WASHINGTON -- A critical document from President Barack Obama's free trade negotiations with eight Pacific nations was leaked online early Wednesday morning, revealing that the administration intends to bestow radical new political powers upon multinational corporations, contradicting prior promises.
The leaked document has been posted on the website of Public Citizen, a long-time critic of the administration's trade objectives. The new leak follows substantial controversy surrounding the secrecy of the talks, in which some members of Congress have complained they are not being given the same access to trade documents that corporate officials receive.
"The outrageous stuff in this leaked text may well be why U.S. trade officials have been so extremely secretive about these past two years of [trade] negotiations," said Lori Wallach, director of Public Citizen's Global Trade Watch in a written statement.
Sen. Ron Wyden (D-Ore.) has been so incensed by the lack of access as to introduce legislation requiring further disclosure. House Oversight Committee Chairman Darrell Issa (R-Calif.) has gone so far as to leak a separate document from the talks on his website. Other Senators are considering writing a letter to Ron Kirk, the top trade negotiator under Obama, demanding more disclosure.
The newly leaked document is one of the most controversial of the Trans-Pacific Partnership trade pact. It addresses a broad sweep of regulations governing international investment and reveals the Obama administration's advocacy for policies that environmental activists, financial reform advocates and labor unions have long rejected for eroding key protections currently in domestic laws.
Under the agreement currently being advocated by the Obama administration, American corporations would continue to be subject to domestic laws and regulations on the environment, banking and other issues. But foreign corporations operating within the U.S. would be permitted to appeal key American legal or regulatory rulings to an international tribunal. That international tribunal would be granted the power to overrule American law and impose trade sanctions on the United States for failing to abide by its rulings.
The terms run contrary to campaign promises issued by Obama and the Democratic Party during the 2008 campaign.
"We will not negotiate bilateral trade agreements that stop the government from protecting the environment, food safety, or the health of its citizens; give greater rights to foreign investors than to U.S. investors; require the privatization of our vital public services; or prevent developing country governments from adopting humanitarian licensing policies to improve access to life-saving medications," reads the campaign document.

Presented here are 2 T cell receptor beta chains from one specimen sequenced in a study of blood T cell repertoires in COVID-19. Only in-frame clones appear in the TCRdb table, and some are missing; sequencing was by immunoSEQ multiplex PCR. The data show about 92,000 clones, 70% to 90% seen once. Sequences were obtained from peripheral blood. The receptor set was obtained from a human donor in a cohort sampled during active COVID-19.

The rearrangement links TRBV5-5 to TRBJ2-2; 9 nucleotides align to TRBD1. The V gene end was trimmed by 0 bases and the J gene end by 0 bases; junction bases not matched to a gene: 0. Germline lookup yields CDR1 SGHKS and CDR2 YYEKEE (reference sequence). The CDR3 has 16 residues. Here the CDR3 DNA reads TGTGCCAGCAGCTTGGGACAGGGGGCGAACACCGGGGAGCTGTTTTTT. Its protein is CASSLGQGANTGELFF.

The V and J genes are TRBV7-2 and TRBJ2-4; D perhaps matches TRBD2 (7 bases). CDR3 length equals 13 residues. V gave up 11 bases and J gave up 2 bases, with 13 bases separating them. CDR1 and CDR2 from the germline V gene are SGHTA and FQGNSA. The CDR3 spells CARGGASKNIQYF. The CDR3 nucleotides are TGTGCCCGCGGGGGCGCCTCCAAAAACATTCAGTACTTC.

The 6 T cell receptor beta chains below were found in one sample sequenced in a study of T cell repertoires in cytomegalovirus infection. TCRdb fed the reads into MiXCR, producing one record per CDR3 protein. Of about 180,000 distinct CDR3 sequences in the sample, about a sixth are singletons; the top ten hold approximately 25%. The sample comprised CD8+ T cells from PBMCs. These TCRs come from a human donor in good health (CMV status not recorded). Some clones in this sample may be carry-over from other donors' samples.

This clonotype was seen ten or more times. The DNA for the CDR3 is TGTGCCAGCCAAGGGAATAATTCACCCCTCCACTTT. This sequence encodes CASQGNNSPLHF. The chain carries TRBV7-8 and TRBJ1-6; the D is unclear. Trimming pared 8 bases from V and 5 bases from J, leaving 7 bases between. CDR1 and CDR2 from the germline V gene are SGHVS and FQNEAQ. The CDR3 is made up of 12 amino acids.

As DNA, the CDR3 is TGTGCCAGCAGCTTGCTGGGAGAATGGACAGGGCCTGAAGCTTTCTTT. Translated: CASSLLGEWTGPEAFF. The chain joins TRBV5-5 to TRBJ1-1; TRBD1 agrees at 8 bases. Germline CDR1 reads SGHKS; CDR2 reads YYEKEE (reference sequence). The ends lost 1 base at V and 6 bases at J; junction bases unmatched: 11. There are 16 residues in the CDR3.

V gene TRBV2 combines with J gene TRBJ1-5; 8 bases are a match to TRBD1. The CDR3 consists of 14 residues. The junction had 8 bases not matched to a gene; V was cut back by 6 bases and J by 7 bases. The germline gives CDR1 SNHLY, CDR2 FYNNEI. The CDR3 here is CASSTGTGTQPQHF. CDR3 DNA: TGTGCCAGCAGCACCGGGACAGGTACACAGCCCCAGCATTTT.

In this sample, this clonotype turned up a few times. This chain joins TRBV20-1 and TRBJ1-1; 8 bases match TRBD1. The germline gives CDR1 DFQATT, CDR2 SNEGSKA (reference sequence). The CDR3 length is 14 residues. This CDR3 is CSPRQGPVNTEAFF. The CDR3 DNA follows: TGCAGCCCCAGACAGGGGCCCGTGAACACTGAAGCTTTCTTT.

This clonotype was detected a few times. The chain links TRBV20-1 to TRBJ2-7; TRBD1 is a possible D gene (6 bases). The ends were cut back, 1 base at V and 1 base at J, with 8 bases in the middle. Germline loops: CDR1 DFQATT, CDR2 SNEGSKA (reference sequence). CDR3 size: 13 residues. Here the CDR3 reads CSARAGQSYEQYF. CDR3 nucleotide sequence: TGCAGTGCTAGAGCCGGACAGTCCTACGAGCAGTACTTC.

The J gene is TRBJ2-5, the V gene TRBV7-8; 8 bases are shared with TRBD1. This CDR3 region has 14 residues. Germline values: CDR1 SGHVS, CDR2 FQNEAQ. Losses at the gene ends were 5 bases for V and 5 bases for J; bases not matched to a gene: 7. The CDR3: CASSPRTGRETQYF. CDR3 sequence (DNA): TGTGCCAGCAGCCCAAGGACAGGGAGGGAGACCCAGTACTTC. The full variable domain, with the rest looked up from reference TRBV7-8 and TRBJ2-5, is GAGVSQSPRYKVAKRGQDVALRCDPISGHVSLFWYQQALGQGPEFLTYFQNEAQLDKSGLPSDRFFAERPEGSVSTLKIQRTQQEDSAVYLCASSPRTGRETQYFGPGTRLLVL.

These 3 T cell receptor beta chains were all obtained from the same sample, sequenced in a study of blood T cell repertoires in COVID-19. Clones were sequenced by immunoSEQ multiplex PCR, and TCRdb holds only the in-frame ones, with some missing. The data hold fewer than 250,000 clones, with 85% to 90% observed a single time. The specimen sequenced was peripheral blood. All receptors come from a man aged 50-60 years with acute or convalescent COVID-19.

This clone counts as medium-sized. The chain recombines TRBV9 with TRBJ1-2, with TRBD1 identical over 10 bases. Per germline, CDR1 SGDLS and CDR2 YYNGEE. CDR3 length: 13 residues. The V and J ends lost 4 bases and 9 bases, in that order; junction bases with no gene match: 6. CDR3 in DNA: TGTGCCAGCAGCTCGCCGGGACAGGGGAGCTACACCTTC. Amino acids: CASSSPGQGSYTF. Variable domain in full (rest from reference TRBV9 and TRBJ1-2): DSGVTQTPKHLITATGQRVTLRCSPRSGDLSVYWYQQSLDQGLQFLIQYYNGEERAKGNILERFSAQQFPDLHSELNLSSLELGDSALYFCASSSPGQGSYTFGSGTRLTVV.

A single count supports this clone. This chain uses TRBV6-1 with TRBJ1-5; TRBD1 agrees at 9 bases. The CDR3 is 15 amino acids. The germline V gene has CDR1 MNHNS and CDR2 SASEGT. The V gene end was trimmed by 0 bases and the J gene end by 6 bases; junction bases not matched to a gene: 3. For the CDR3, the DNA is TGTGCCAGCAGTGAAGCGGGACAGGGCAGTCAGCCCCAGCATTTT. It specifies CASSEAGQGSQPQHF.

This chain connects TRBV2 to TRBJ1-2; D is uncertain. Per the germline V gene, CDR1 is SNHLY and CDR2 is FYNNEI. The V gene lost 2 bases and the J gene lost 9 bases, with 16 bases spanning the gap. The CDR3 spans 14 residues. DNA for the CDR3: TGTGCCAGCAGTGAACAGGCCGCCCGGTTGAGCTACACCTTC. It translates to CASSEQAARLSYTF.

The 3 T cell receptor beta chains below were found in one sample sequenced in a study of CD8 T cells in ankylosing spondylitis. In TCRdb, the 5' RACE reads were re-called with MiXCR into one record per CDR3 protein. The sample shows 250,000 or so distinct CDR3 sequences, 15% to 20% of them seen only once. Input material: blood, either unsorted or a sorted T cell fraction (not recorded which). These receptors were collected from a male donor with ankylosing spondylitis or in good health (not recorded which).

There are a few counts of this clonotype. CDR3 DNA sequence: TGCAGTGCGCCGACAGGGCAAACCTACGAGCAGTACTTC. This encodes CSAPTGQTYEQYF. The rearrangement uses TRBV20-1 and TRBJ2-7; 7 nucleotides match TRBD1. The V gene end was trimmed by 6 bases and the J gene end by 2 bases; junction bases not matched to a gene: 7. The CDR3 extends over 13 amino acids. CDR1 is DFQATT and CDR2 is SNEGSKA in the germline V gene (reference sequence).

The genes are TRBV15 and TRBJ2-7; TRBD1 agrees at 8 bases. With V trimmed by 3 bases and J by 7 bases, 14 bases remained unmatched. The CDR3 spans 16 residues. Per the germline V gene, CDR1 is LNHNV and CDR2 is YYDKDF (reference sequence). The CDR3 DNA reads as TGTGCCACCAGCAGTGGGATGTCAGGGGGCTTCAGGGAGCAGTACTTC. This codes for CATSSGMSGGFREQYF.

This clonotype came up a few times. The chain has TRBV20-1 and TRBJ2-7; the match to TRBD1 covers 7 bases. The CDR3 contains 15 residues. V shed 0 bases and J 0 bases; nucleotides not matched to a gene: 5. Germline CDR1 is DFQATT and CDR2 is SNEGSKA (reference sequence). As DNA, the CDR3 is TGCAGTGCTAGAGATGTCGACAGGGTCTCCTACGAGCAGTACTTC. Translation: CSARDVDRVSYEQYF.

Yet nearly all of those vows are violated by the leaked Trans-Pacific document. The one that is not contravened in the present document -- regarding access to life-saving medication -- is in conflict with a previously leaked document on intellectual property (IP) standards.
"Bush was better than Obama on this," said Judit Rius, U.S. manager of Doctors Without Borders Access to Medicines Campaign, referring to the medication rules. "It's pathetic, but it is what it is. The world's upside-down."
In a statement provided to HuffPost, the Office of the U.S. Trade Representative downplayed the concerns.
"This administration is committed to ensuring strong environmental, public health and safety laws," said USTR spokesperson Nkenge Harmon. "Nothing in our TPP investment proposal could impair our government's ability to pursue legitimate, non-discriminatory public interest regulation, including measures to protect public health, public safety and the environment."
Words like "legitimate" and "nondiscriminatory" can have flexible interpretations among international tribunals, however, which have recently ruled that U.S. dolphin-safe tuna labelling and anti-teen smoking efforts are unfair barriers to trade, according to prior trade pacts. The new investment rules, for instance, extend to government contracting negotiations, eliminating so-called "Buy American" preferences for domestic manufacturers.
USTR has previously stated that it does not comment on the terms of an allegedly leaked document.
The Office of the U.S. Trade Representative insists that while broad standards require many medical patents and IP rules that would increase the price of medications, the U.S. intends to work with countries involved in the Trans-Pacific talks to ensure that the agreement does not restrict access to life-saving drugs.
Why anybody would give that failure 4 more years is beyond me.
He is the worse president we have had in my 83 years.
Answer by Natesmom507 at 10:07 PM on Jun. 13, 2012
We know Obama is a complete failure. We don't know about Romney yet. Why stick with the guy that we know is a failure.
Answer by Natesmom507 at 10:36 PM on Jun. 13, 2012
Answer by agentwanda at 1:11 AM on Jun. 14, 2012
Answer by DJDNY at 10:27 PM on Jun. 13, 2012
Good thing we have transparency in government now!
Answer by Iamgr8teful at 10:44 PM on Jun. 13, 2012
Answer by SabrinaMBowen at 11:01 PM on Jun. 13, 2012
Answer by Mom-2-3-Girlz at 10:11 PM on Jun. 13, 2012
Answer by LostSoul88 at 10:23 PM on Jun. 13, 2012
Short of DNA results showing that he is a direct descendant of Bush, I don't see his staunch supporters dumping him or even refusing to vote for a POTUS at all. Look at all of the Bush policies that they all hated and he has continued and even expanded. If that wasn't enough for him to lose his supporters than nothing likely will.
Or maybe they just hate Romney. I really don't know.
Answer by QuinnMae at 11:08 PM on Jun. 13, 2012
Answer by okmanders at 2:37 AM on Jun. 14, 2012
Next question overall
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